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1439: Classroom Puzzle: Chaperone Folding
Status: Closed


Name: 1439: Classroom Puzzle: Chaperone Folding
Status: Closed
Created: 10/10/2017
Points: 100
Expired: 10/17/2017 - 23:00
Difficulty: Intermediate
Description: How chaperones help proteins to fold is still a matter of great debate in the scientific literature. This Classroom puzzle will help students explore different possible ways that a chaperone can interact with its client proteins. The puzzle includes a frozen chaperone protein—a miniaturized version of GroEL that can perform some of the functions of the full GroEL chaperone. The folding client is barnase, an well-behaved bacterial protein that is a popular model in protein folding studies. Players can choose to start with barnase in either the folded or unfolded state. To switch between the folded and unfolded starts, reset the puzzle (see the Actions menu in Original Interface; or the Undo menu in Selection Interface). It will be up to you to determine what provides the optimal balance between folding and interaction with the chaperone!

University of Denver students will be asked to read two articles alongside this Foldit puzzle. The first is a 1996 paper by Zahn et al., which reports chaperone activity in this small subdomain of the larger GroEL complex. The second is a 2008 study by Tang et al., in which the authors investigate GroEL function by testing the chaperone activity of GroEL mutants with different properties. See the blog for more information about the Classroom puzzle series.
Categories: Experimental

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LociOiling's picture
User offline. Last seen 5 hours 48 min ago. Offline
Joined: 12/27/2012
Groups: Beta Folders
not centered at the start

When this puzzle starts, you may see only the locked part, segments 109 to 301, on-screen. For me, the designable part, 1 to 108 was off-screen on the top right.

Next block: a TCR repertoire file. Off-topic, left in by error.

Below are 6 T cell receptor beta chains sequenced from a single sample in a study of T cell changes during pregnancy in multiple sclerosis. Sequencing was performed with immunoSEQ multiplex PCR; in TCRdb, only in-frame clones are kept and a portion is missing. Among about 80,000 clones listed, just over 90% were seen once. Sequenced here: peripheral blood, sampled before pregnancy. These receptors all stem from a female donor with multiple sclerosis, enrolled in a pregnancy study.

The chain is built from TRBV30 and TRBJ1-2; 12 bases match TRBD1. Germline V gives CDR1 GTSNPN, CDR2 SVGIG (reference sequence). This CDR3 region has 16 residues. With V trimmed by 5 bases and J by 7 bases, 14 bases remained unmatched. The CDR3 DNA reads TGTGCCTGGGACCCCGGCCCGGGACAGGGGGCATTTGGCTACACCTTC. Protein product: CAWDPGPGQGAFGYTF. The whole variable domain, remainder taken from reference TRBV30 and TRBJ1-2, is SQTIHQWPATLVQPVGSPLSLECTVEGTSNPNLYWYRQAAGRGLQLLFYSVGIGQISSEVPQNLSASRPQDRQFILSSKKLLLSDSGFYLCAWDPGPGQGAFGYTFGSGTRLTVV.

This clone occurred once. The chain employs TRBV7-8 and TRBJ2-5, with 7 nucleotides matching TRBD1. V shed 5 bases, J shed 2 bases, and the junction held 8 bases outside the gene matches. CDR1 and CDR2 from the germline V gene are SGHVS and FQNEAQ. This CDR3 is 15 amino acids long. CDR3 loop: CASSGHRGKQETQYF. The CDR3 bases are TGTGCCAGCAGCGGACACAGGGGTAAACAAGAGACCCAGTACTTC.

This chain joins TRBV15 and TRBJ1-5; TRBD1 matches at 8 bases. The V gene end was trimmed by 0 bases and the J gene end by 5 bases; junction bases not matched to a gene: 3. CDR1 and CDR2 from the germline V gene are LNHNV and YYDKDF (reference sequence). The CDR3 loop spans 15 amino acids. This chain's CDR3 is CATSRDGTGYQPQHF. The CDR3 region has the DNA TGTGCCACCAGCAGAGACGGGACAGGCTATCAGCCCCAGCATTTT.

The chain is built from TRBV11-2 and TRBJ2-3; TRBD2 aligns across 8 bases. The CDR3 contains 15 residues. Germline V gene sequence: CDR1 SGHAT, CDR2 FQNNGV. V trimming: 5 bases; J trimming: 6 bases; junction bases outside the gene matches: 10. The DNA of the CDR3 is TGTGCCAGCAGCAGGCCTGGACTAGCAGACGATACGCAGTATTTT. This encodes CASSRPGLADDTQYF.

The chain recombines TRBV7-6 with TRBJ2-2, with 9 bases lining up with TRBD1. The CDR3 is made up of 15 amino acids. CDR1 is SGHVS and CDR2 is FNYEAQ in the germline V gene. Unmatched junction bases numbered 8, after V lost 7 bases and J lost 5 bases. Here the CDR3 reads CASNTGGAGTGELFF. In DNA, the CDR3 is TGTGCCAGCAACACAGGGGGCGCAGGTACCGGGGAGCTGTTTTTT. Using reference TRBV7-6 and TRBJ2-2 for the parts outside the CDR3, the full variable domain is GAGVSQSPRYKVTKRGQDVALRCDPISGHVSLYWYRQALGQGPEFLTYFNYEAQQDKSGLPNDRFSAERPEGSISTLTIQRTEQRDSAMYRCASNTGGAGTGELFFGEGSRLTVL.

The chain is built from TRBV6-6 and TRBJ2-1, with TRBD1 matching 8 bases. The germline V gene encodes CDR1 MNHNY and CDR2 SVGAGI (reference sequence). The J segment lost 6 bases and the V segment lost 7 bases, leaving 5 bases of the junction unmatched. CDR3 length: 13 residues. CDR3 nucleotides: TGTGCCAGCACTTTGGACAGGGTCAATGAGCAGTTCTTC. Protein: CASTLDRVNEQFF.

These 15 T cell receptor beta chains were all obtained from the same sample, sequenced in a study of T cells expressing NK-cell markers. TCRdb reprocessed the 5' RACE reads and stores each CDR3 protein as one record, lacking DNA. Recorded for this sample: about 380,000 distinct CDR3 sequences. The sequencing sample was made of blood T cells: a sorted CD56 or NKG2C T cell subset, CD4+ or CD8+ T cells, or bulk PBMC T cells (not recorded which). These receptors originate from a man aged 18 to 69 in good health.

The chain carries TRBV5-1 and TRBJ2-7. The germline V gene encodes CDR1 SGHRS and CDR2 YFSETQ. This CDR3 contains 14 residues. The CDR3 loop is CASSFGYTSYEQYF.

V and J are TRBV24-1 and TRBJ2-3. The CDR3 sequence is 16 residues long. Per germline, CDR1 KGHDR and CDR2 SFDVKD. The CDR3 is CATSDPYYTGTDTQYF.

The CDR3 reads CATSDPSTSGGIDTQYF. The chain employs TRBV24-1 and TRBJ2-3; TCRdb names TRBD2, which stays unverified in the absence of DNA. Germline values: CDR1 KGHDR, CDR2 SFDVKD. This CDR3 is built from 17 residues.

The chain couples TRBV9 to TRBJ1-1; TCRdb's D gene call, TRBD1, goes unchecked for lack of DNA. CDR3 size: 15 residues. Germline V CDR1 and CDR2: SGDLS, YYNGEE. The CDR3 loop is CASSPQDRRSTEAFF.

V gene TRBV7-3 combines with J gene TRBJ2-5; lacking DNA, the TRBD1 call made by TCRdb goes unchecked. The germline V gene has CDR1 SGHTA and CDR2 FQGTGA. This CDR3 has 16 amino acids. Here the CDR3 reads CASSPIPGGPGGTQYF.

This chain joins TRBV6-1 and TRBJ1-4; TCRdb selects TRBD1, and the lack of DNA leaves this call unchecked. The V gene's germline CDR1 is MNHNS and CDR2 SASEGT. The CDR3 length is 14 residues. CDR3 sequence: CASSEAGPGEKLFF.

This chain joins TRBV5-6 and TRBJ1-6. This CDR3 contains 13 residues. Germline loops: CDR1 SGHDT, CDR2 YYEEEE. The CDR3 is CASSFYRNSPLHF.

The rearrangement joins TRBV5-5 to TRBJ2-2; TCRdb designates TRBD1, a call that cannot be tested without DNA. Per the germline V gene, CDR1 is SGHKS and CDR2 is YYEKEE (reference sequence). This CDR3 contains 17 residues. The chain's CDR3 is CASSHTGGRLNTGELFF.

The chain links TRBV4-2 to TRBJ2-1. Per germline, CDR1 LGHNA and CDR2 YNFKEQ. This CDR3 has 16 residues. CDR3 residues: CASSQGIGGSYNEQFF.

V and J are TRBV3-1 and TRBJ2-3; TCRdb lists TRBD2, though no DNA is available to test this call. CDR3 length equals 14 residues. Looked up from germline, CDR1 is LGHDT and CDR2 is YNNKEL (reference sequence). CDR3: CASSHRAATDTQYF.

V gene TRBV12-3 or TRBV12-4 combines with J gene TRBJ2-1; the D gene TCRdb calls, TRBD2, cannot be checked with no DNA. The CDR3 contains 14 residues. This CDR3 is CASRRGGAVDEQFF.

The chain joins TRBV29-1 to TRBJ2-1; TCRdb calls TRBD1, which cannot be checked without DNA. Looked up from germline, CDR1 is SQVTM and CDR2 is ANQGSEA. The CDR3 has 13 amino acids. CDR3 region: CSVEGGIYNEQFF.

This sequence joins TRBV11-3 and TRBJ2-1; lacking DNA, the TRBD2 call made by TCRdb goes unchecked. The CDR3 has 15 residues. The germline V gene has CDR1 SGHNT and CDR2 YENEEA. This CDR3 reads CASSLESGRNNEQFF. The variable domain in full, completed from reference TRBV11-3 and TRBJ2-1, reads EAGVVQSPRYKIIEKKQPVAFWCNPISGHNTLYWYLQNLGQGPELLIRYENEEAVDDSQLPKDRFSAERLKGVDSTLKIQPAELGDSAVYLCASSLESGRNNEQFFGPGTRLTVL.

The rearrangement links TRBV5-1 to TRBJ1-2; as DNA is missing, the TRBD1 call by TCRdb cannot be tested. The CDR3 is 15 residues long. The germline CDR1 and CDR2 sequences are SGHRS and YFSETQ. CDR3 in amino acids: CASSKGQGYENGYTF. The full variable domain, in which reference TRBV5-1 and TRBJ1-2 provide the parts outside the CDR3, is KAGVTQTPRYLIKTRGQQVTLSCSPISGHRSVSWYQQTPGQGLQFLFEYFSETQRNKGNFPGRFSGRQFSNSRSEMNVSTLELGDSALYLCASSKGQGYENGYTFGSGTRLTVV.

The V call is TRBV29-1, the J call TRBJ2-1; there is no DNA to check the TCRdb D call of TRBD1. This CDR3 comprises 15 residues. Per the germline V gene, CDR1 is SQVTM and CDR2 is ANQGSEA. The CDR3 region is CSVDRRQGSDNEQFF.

The "q" shortcut or the home key on windows centers the protein in the window. Shift-drag on the background and zoom the protein in or out.

LociOiling's picture
User offline. Last seen 5 hours 48 min ago. Offline
Joined: 12/27/2012
Groups: Beta Folders
yep, 301 segments

Even though a lot of them are locked, 301 segments is on the ginnormous size for a Foldit puzzle.

LociOiling's picture
User offline. Last seen 5 hours 48 min ago. Offline
Joined: 12/27/2012
Groups: Beta Folders
still playable...

I'm able to play this puzzle on my old laptop, with two logical processors ("cores") and 2 GB memory. Unlike most puzzles, this one uses significantly more than one logical processor when running a recipe with the window minimized. On the two-processor system, just one Foldit client is using 70% or more of CPU, using up most of one processor and much of the other one.

See also: http://fold.it/portal/node/990207

S0ckrates's picture
User offline. Last seen 2 hours 48 min ago. Offline
Joined: 05/19/2017
Groups: None
foldit.ppt has stopped responding

Snarky PowerPoint presentation framerate comments aside I really wish I could have my GPU pick up some of the slack for this big boy puzzle.

Joined: 09/24/2012
Groups: Go Science
In player's words?

Personally, I don't understand what we are suppose to look for, and what the students are suppose to learn from the papers.
As I understand, we have a freezed (part of) solved protein and another (solved) one that is supposed to glue to the first one (with sidechain bonds or so). We could try to make as much bonds as possible, or not to glue but to try to optimize the proteins separately.
Is that correct?

The papers then confused me. If I understand well, the freezed one is supposed to change the ideal shape of the second one. I don't know if a part of the second one has to go inside of a tunel in the first one.

SaraL's picture
User offline. Last seen 1 day 11 hours ago. Offline
Joined: 09/20/2011
Groups: Gargleblasters

Any recipe with bands will attempt to bind the foldable protein to the frozen one. Is this useless or intentional?

Would it be feasible to wrap the foldable protein around the frozen protein in order to create bonds?

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Developed by: UW Center for Game Science, UW Institute for Protein Design, Northeastern University, Vanderbilt University Meiler Lab, UC Davis
Supported by: DARPA, NSF, NIH, HHMI, Microsoft, Adobe, RosettaCommons